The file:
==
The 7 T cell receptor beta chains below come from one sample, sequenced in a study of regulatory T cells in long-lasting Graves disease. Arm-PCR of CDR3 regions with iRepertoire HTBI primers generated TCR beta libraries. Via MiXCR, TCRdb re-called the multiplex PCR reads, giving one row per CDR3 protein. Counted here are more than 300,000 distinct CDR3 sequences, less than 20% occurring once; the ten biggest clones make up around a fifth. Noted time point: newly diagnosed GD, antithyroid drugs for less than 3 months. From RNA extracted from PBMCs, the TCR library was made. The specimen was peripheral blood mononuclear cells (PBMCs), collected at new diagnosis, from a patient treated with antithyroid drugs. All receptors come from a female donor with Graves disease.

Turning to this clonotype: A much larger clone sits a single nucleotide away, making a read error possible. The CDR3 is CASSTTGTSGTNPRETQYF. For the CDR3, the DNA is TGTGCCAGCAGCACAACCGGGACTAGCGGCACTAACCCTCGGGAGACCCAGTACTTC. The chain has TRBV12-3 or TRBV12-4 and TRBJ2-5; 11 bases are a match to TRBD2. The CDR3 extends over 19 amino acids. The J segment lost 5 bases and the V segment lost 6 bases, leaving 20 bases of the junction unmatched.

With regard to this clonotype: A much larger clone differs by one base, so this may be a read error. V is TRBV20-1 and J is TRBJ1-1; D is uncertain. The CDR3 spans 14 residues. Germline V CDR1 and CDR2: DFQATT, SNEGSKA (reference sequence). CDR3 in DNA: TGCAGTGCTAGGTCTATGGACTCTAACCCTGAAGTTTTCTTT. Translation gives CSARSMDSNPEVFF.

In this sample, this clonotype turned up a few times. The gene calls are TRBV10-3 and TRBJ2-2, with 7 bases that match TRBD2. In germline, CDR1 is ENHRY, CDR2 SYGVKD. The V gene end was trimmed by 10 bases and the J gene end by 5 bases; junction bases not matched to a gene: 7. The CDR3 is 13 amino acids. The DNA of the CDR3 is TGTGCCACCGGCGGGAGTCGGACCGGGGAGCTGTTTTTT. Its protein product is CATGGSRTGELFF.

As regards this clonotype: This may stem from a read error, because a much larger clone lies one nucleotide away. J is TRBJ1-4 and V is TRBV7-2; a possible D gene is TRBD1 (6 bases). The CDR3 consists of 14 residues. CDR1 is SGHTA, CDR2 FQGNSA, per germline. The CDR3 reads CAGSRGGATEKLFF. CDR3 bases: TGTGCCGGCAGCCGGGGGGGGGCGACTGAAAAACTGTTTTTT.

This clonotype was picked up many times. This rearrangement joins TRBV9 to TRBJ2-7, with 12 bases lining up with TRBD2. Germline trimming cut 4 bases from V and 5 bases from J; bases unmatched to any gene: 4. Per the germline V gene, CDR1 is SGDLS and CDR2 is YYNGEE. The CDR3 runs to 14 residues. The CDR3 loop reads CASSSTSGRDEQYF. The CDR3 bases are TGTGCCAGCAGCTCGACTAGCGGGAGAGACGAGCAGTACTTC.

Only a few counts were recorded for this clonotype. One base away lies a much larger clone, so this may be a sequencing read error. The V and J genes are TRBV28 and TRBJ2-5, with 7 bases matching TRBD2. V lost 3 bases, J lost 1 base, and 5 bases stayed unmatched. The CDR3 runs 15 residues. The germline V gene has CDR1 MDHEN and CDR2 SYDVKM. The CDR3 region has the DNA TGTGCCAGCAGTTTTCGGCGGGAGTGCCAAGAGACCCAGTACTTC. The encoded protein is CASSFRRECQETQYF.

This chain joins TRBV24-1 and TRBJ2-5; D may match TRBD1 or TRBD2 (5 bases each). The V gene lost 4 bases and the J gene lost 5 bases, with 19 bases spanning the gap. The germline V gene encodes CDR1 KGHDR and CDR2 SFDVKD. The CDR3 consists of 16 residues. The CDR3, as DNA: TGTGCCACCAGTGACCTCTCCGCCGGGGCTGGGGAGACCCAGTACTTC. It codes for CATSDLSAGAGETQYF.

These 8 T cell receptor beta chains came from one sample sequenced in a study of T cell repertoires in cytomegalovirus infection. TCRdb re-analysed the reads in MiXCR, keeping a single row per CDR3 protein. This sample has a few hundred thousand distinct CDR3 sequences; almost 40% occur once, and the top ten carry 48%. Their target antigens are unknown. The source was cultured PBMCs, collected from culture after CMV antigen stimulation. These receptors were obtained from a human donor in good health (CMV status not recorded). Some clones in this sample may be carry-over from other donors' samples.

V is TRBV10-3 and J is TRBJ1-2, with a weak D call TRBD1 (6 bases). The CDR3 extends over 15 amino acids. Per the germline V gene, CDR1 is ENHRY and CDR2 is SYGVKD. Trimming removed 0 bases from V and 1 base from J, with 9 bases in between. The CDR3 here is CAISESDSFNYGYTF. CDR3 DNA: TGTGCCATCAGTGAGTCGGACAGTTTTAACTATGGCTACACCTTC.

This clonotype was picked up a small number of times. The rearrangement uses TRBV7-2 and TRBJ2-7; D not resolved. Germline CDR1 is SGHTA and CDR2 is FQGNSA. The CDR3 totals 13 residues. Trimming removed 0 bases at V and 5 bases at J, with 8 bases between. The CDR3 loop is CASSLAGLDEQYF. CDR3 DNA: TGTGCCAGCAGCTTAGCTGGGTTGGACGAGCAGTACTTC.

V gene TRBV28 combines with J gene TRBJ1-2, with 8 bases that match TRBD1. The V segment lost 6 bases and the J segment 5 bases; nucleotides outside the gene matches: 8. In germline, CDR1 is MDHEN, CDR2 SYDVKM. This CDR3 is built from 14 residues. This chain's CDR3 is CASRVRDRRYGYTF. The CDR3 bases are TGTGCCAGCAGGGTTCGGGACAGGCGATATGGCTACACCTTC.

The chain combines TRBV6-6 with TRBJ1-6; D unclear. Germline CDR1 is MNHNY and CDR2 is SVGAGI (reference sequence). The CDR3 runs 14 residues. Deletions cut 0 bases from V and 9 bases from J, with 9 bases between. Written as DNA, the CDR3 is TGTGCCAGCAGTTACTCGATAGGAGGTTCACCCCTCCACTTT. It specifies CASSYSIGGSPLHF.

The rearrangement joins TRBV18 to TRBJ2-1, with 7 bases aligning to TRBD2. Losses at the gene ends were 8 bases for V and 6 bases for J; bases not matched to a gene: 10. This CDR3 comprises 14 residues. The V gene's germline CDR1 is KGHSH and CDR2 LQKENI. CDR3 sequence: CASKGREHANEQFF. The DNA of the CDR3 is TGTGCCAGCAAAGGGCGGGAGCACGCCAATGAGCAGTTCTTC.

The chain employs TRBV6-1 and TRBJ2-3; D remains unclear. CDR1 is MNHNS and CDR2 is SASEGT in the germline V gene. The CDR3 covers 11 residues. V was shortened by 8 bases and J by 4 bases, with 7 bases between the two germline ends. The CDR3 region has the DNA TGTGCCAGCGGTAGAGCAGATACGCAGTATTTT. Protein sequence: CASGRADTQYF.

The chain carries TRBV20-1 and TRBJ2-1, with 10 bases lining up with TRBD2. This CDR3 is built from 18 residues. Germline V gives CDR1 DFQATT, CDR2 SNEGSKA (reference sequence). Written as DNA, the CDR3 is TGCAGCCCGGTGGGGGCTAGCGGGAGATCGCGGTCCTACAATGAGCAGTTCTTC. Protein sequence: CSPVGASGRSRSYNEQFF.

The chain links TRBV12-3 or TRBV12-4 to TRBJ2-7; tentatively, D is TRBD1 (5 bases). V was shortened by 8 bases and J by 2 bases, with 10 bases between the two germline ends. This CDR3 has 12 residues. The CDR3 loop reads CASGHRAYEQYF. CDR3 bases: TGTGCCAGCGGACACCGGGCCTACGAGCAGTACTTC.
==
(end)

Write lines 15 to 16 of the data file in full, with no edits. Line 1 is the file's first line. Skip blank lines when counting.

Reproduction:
The chain employs TRBV6-1 and TRBJ2-3; D remains unclear. CDR1 is MNHNS and CDR2 is SASEGT in the germline V gene. The CDR3 covers 11 residues. V was shortened by 8 bases and J by 4 bases, with 7 bases between the two germline ends. The CDR3 region has the DNA TGTGCCAGCGGTAGAGCAGATACGCAGTATTTT. Protein sequence: CASGRADTQYF.

The chain carries TRBV20-1 and TRBJ2-1, with 10 bases lining up with TRBD2. This CDR3 is built from 18 residues. Germline V gives CDR1 DFQATT, CDR2 SNEGSKA (reference sequence). Written as DNA, the CDR3 is TGCAGCCCGGTGGGGGCTAGCGGGAGATCGCGGTCCTACAATGAGCAGTTCTTC. Protein sequence: CSPVGASGRSRSYNEQFF.